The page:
Off then to the unpronounceable Aukstaitija National Park where we slept and ate in a local guesthouse.  The guys did a Kayak ride about the streams and lakes.  Three of us did  several serious walks the following day, necessary to work off the  marvelous meals.  A glorious peaceful break in the in the schedule.  Grandparents, helped by daughter and granddaughter from Vilnius, ran the homestay and were gracious hosts.

From here,  a long trip to Warsaw, an newly built city done in the old style.  For it had been decimated by WW2 bombings.plus damage from the Uprising, when the Poles fought the Germans while the Russians waited.    The Uprising Museum was extraordinary:  you felt you were in the midst of the conflict.  I was teary eyed, watching the films from that era.  That particular museum gave you a feel for the time, more than most.  The Ghetto Museum was large rand more modern but not as griping.  That last night in Warsaw, three of us enjoyed a jazz quartet - really great!

Finally was an evening in East Berlin before an early morning flight.  Wandered down to the old Wall and Checkpoint Charlie, neither as authentic as when I last saw them.  A rather rough but safe neighborhood.  Had a good dinner several blocks up the way - would like to return.

One of my interests was the reaction of residents to the tensions with Russia as I had been in the Ukraine rather recently.  The Estonians and Latvians seemed more concerned about their internal Russian speakers, some
of whom had power within the existing government.  One guide commented on a ethnic Polish representative  who  identified with Russian policy.  Lithuanians seemed more concerned with possible external moves, feeling quite secure internally and supportive of their Prime Minister.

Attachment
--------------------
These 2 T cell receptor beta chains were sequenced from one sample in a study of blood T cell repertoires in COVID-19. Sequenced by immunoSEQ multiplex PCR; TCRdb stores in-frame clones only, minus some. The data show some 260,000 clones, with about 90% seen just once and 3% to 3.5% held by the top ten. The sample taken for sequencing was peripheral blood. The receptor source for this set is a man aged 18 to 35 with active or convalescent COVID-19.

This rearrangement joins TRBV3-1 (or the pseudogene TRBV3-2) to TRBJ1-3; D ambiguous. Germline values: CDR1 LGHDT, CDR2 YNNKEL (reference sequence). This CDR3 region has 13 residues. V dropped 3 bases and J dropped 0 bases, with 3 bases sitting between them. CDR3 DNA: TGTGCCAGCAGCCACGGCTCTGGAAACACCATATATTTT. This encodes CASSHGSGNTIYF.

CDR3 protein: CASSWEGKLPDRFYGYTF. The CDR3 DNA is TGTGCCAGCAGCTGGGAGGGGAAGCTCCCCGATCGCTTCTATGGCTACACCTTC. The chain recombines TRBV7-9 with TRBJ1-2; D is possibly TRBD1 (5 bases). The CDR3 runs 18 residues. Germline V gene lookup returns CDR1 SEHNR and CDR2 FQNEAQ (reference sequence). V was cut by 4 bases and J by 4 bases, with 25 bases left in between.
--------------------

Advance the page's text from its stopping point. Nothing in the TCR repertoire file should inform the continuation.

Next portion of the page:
Everyone I talked with was apprehensive of any Russian involvement: they had enough of them in the past.  All three cities had KGB Museums of one sort or another, testaments to past Russian  rule.  In Tallinn, it was the bugging system at the main hotel; in Riga a building used by Russians - and Germans - for interrogation and detention, in Vilnuis a combination of KGB with the Genocide Museum and finally, the outstanding Uprising Museum.  Berlin had the Wall.           

As always, as I become familiar with a city and can find my way around, I leave!

Accommodations  All very comfortable and well located -  some better than others.  But mainly 3* and several with superb breakfast buffets. Some computer access.  Ones I would choose to stay in were I traveling independently.  The Tallinn hotel was combined with a gym facility, available to hotel guests.  In Riga, the hotel was part of a good sized office complex and served not only breakfast, but lunch. 

Food:  Cafes were excellent and reasonably priced.  And with atmosphere!  Our tour leader did                 well by us.  

Costs:  Fifteen Day Intrepid Tour, inclusive of breakfasts and homestay meals,  was $2236 which                 included extra hotel night in Helsinki and transfers, including a no show in Berlin. Food and             extras ran about $350.
 
            Airfare:   SFO to Helsinki; Berlin to SFO.  $1655.  And I should comment I was upgraded for             the final leg of the fight from NY to SF.

               Local shuttle from Airport to Home:  $55.

                Sam/house care:  $620.

Next trip:  London and Oxford in September 2014.

Baltics 14-Helsinki commute traffic R1-08629-022A.jpg
Baltics 14-Jo @ Klaipeda port.jpg
Baltics 14-Jo @ Riga.jpg
Baltics 14-National Park.jpg
Baltics 14-Warsaw Building ArtR1-08630-007A.jpg
Batics 14-Cops and Bicyclist.jpg
Baltics 14-Warsaw Graffetti.jpg